Disbarred attorney Paul A. Price was sentenced for stealing from his clients Friday but was warned by 3rd District Judge Timothy Hanson that his real judgment day comes in September.

That's when the judge will decide if Price is serious about his promise to pay back $120,000 he still owes seven former clients.Hanson sentenced Price, 46, to a one-to-15-year prison term but allowed him to stay out of prison on probation on Price's vow to repay the money. Price said his new employer has agreed to loan him the money and he can pay the victims in a few days.

One victim and former family friend, Robin McCabe, said Price has promised the same thing for two years but hasn't paid yet.

"Paul, I only hope that when your son grows up he won't be betrayed like my son and I were," she said.

And prosecutor Ernie Jones said Price's promises also worry him. When some clients pursued their claims civilly, Price declared bankruptcy to avoid payment, Jones said.

Price pleaded guilty in February to one count of unlawful dealing by a fiduciary, a second-degree felony, in a plea bargain. Six other similar charges were dismissed.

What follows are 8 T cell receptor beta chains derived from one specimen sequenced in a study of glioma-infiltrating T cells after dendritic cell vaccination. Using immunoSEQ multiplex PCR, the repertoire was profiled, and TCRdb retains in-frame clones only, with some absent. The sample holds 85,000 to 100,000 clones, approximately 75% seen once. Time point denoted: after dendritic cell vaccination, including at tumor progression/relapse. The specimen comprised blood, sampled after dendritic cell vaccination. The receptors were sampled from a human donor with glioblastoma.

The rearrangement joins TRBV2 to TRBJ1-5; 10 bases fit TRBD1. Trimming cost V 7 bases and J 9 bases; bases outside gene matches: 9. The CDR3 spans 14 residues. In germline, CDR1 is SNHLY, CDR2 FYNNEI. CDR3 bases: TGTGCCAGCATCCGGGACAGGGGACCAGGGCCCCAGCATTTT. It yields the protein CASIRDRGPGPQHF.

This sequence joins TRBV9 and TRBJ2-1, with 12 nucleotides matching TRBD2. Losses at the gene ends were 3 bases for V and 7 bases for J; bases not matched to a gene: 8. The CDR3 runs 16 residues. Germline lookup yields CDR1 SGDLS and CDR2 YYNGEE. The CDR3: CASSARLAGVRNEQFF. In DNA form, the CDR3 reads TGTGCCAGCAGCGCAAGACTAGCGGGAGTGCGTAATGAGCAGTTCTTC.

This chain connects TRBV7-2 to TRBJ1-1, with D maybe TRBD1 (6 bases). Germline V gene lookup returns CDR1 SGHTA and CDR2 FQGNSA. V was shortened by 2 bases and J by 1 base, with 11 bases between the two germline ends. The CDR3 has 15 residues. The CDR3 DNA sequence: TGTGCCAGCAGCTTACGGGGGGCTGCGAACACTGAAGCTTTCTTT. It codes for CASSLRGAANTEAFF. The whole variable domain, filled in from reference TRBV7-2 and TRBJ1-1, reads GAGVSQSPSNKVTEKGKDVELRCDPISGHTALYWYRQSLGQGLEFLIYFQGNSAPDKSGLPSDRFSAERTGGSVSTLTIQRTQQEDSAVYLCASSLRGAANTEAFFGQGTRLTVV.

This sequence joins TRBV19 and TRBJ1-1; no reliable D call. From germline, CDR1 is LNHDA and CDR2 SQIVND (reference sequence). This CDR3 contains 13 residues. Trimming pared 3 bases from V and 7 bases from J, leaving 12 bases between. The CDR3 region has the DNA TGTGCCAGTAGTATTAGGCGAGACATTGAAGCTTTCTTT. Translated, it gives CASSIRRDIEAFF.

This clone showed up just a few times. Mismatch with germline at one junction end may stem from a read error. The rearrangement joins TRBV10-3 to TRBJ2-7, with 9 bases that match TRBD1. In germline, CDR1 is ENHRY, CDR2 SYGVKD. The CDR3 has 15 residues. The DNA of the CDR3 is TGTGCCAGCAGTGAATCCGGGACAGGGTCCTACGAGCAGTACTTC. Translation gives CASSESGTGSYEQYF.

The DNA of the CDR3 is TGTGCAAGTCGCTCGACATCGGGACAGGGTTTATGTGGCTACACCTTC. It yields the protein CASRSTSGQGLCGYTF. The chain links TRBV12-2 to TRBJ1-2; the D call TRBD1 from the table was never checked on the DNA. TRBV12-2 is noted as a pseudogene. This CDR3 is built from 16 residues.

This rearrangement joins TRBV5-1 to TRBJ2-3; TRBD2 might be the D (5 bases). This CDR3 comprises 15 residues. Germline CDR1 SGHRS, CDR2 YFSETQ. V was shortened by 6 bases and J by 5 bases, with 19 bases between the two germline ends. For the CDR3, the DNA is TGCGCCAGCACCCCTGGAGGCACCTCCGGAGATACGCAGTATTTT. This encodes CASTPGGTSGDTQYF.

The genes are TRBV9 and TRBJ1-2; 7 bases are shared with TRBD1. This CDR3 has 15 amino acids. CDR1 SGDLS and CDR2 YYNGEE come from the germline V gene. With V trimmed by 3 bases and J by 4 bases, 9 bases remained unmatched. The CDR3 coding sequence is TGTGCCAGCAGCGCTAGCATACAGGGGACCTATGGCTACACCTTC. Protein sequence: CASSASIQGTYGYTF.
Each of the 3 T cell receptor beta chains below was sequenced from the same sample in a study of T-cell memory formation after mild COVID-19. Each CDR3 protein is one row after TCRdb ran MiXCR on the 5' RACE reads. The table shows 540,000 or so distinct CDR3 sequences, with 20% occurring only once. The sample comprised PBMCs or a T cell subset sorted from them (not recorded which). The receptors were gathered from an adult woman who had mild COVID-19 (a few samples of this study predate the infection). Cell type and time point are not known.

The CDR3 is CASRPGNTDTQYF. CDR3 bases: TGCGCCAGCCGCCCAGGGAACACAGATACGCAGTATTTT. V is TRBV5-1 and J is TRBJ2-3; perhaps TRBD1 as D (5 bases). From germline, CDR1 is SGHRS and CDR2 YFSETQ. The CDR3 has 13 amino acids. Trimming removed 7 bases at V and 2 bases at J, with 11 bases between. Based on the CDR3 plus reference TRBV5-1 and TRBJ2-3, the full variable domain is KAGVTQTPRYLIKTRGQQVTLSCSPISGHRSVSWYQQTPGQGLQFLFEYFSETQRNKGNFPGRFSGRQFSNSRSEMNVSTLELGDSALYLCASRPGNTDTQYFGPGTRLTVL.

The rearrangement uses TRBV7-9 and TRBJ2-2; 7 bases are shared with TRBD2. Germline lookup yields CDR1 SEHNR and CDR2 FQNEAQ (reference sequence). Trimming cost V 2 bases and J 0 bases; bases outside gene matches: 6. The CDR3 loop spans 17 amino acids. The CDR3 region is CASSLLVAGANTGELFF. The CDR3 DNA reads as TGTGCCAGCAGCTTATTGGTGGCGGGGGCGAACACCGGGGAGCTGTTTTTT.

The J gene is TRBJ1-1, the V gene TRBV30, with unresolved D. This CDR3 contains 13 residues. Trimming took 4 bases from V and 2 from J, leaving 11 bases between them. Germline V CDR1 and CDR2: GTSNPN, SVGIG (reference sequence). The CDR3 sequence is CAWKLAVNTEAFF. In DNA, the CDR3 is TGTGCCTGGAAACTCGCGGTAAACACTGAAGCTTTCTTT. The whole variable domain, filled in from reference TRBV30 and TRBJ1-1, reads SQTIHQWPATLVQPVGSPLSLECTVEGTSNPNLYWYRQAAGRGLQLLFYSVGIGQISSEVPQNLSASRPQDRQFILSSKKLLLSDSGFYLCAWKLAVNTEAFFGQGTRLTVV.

Defense attorney Peter Stirba said Price was caught up in stressful family problems, coupled with his own medically diagnosed depression. His father-in-law was stricken with fatal cancer and his mother-in-law required constant medical attention, Stirba said.

The press of problems led Price to take the money he needed from client trust accounts, Stirba told the judge.

"These were intense, poignant, family problems," Stirba said. "What Paul was trying to do was address the financial pressures, the family pressures, he was taking on.

"There have been similar, precedent-setting cases in this court but I maintain this case is different," said Stirba, because Price used the money to support his family, not a gambling or substance abuse habit.

After hearing from two victims, Hanson said he was convinced that while they would like to see Price spend up to 15 years in prison, they are more interested in getting their money back - and they can't have both.

Putting someone in prison eliminates the possibility of him working and paying back what he owes, Hanson said.

The judge suspended the prison term, sentencing Price to six months in jail and probation. The jail term is also suspended until a September review to determine if Price is paying his restitution.

Hanson urged Price to make good on his promise. "You would not do well in either jail or prison," Hanson told him.